Helicteres isora L.

Last updated: 12 Jun 2015

Scientific Name

Helicteres isora L.


Helicteres grewiaefolia DC., Helicteres roxburghii G. Don,  Ixora versicolor Hassk. Isora grewiaefolia (DC.) Schott & Endl. [1]

Vernacular Name

Malaysia Chabai tali, chabai lintal, kayu ulas [2], cabai pintal, kayu ules, kayu mules, cabik tali [3]
English Red isora, Indian screw tree [2], East Indian screw-tree, nut-leaved screw-tree, spiral bush [4]
China Huo suo ma [4]
India Aat hateri, aedamuri kaayi, aithan, antmachra, awartaki, bendu, bhoota-karalu, chachalu, dhamini, edamuri balamuri, cucula, gubadarra, javiri, kappali, mardasing, marophali, nunikaya, teil, valampuri, vurkatee [4]
Indonesia Puteran (Sundanese); elumpang, dlumpangan [2], kayu puter (Ja­vanese) [4]
Thailand Po pit (central, north­ern); cho (Karen, Chiang Mai); po thap (Chiang Mai) [2]
Myanmar Thoo-gnaichay [2]
Vietnam Du[oo]i ch[oo]n [2]

Geographical Distributions

Helicteres isora is distributed from India, Pakistan, Nepal and Sri Lanka through Burma (Myanmar), Thailand, In­do-China, Malaysia and Indonesia to Southern China and Northern Australia. It is occasionally grown in Java. [2]

H. isora is a gregarious species com­mon in evergreen forests and secondary jungles along roads and forest edges. In Java, H. isora is found in relatively dry areas up to 300 m altitude, the habitats including teak forests, brushwoods and roadsides. In Thailand, it is found in deciduous for­ests and scrub areas. [2]

Botanical Description

H. isora is a member of the family Sterculiaceae. It is a shrub or small tree that can grow up to 2-4(-8) m tall. Its bark is finely wrinkled, lenticellate and pale. All young parts are often densely clothed with long, yellowish and stellate hairs. [2]

The leaves are simple and arranged in two vertical rows. The stipules are slender, measure 3-10 mm long and caducous. The petiole is up to 4 cm long. The blade is rounded to obovate, measuring 5-21 cm x 3-18 cm, and with rounded to subcordate base but sometimes oblique. The margins are irregularly serrate, with rounded to acuminate apex, palmately 3-5-veined and sometimes slightly lobed near the apex. They are variably covered with simple and stellate hairs, often densely on the underside. [2]

The inflorescence is an axillary fascicle of usually 2(-5)-flowered cymes with small, sessile and basal glands. The peduncle is 2-5 mm long, and with linear bracts 3-5 mm long. The flowers are bisexual, irregular, about 2.5 cm in diametre and fra­grant. The pedicel is up to 1 cm long. The bracteoles are linear. The sepal is 1-2 cm long, tubular, yellow, and with 5 triangu­lar and unequal lobes. The 2 inferior lobes are connate al­most to the apex while the 3 superior lobes are separated. There are 5 petals which are unequal, clawed, 3-4 cm long and bluish at anthesis but turn bright red. The 2 broader low­er petals measuring about 3 cm x 1.5 cm with a short claw is winged or widened towards the apex while the 3 upper petals are narrower, measuring about 1 cm x 0.5 cm, and with a claw up to 2.5 cm long which is auricled near the apex. [2]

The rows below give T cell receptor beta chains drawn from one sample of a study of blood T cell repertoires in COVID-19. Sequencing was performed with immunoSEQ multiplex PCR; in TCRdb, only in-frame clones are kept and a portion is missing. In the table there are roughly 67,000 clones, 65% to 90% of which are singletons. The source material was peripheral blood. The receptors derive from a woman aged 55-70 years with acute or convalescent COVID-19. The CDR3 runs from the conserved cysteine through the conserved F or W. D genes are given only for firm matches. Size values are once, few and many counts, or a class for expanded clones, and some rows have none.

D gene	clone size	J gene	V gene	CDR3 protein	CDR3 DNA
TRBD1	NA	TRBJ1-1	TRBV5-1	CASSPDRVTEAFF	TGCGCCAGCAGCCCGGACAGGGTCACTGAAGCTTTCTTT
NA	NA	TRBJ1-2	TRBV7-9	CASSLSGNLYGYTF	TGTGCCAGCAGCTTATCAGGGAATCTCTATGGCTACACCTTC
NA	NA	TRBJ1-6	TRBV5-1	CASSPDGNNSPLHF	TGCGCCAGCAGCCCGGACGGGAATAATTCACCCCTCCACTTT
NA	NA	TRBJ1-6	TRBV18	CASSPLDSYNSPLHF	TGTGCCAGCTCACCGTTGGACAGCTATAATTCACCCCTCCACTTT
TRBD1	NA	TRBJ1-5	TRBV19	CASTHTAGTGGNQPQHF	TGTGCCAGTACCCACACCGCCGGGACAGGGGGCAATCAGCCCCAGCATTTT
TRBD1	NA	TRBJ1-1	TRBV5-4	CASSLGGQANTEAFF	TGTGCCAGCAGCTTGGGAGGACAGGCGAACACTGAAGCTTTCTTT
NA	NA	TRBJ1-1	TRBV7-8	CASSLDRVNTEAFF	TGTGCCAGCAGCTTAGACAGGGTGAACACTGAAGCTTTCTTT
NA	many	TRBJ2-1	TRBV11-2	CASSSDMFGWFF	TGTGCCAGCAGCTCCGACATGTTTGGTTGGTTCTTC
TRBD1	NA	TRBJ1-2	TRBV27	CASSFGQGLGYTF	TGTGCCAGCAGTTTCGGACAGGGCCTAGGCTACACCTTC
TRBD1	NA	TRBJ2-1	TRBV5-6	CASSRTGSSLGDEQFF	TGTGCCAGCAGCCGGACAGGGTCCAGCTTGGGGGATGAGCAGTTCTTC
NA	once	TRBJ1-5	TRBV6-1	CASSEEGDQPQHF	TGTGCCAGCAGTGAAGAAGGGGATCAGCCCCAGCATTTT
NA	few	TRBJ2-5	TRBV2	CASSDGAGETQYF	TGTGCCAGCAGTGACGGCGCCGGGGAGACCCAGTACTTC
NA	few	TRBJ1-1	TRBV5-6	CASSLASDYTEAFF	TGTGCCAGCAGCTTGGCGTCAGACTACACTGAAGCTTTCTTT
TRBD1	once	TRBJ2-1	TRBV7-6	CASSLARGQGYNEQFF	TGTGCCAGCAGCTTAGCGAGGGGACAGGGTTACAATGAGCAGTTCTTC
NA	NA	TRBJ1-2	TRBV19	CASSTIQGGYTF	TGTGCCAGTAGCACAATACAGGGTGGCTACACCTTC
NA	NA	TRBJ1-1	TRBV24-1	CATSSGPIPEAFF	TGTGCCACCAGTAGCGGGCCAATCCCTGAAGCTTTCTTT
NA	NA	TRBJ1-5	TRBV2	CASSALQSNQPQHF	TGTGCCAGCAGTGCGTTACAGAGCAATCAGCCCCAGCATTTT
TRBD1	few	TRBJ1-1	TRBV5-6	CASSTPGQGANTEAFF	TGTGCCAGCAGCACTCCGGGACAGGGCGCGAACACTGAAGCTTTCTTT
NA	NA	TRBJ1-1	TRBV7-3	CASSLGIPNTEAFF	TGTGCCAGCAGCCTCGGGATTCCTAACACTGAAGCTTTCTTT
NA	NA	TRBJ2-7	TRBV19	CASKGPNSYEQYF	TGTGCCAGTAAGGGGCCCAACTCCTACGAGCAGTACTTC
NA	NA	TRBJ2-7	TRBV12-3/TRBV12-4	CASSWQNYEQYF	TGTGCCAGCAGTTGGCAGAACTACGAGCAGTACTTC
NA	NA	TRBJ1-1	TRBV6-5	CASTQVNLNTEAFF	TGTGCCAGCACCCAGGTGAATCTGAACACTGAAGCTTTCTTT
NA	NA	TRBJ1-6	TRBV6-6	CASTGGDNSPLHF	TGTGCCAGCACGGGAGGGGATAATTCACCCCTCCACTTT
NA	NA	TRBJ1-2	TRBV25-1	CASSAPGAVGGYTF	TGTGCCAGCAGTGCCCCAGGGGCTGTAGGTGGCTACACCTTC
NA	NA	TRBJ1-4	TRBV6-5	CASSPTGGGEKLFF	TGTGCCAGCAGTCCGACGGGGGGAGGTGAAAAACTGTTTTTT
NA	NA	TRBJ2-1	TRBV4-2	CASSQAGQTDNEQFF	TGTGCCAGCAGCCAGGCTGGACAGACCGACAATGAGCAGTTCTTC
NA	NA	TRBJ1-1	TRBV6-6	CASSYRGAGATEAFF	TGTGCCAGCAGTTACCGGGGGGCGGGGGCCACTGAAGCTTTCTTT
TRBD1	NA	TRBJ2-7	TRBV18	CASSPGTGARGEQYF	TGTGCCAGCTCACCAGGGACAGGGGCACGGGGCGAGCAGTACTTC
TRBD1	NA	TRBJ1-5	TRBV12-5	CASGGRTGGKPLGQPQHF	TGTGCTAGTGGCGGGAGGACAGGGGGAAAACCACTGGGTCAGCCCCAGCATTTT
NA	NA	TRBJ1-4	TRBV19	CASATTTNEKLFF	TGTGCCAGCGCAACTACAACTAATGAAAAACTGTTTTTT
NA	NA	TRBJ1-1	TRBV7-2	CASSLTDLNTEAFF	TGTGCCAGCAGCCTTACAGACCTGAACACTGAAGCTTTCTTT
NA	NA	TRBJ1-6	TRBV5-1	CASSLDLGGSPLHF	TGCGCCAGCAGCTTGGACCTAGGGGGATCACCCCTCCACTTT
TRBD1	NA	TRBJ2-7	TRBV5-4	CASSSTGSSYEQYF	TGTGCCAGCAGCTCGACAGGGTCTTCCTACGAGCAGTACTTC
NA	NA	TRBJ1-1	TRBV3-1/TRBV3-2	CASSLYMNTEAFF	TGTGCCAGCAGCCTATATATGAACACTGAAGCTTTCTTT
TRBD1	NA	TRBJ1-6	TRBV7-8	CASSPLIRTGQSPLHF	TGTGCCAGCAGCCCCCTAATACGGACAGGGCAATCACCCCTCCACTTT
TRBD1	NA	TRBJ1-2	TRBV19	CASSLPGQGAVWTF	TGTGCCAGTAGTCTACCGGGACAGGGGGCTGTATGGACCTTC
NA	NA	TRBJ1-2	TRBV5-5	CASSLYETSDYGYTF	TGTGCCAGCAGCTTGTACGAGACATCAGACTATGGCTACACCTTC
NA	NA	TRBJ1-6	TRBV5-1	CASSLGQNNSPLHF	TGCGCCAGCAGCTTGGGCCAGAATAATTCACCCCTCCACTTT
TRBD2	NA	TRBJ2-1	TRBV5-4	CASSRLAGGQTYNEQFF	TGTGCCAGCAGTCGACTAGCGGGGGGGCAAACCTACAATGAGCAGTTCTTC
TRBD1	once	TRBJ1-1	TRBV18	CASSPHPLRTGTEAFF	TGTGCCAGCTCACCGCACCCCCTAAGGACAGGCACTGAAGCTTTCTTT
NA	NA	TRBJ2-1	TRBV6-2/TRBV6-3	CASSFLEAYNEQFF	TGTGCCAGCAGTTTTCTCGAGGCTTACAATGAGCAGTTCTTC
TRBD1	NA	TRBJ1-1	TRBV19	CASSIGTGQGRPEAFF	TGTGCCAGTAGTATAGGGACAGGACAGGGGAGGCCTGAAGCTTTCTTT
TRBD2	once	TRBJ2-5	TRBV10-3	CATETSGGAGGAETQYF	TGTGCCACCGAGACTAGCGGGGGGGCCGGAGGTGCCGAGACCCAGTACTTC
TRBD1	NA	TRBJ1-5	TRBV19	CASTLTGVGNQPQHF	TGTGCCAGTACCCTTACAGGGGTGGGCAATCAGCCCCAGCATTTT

The gynandrophore is 3-6 cm long with red apical glands. The staminal tube is 2.5 mm long, making an angle of 90° with gynandrophore, ter­minated by 10 stamens (filaments connate in low­er 2/3) and, more inwardly inserted and often hid­den by the stamens. There are 5 staminodes altogether. The filaments are short, and with 2-celled anther which are parallel to each other. The pis­til is with a 5-celled, red-glandular ovary, and 5 sub­connate short styles. [2]

The fruit which is 4-8 cm long consists of 5 twisted follicles. Each follicle is about 20-25-­seeded. The seed is angular-subrhomboid, measuring about 2.5 mm x 1.5 mm x 2.7 mm, finely warty, smooth and dark brown. [2]


H. isora is preferred to grow on fertile soils rich in humus where in sandy and lateritic soils, the plants are stunted, much branched, and with a very thin bark. In Hainan (China), H. isora is a common weed in sown pastures. [2]

Chemical Constituent

No documentation

Plant Part Used

No documentation

Traditional Use

No documentation

Preclinical Data

No documentation

Clinical Data

No documentation


No documentation

Line drawing


Figure 1: The line drawing of H. isora [2]


  1. The Plant List. Ver 1.1. Helicteres isora L. [homepage on the Internet]. c2013 [updated 2012 Mac 23; cited 2015 June 12]. Available from: http://www.theplantlist.org/tpl1.1/record/kew-2843218
  2. Helicteres isora L. In: Hitchcock M, editor. Plant Resources of South-East Asia No. 17: Fibre plants. Leiden, Netherlands, Backhuys Publishers; 2007.
  3. Herbal Medicine Research Centre, Institute for Medical Research. Compendium of medicinal plants used in Malaysia. Volume 2. Kuala Lumpur: HMRC IMR; 2002. p. 8-9.
  4. Quattrocchi U. CRC World Dictionary of Plant Names: Common names, scientific names, eponyms, synonyms, and etymology. Volume III E-L. Boca Raton, Florida: CRC Press; 2012. p.440-441.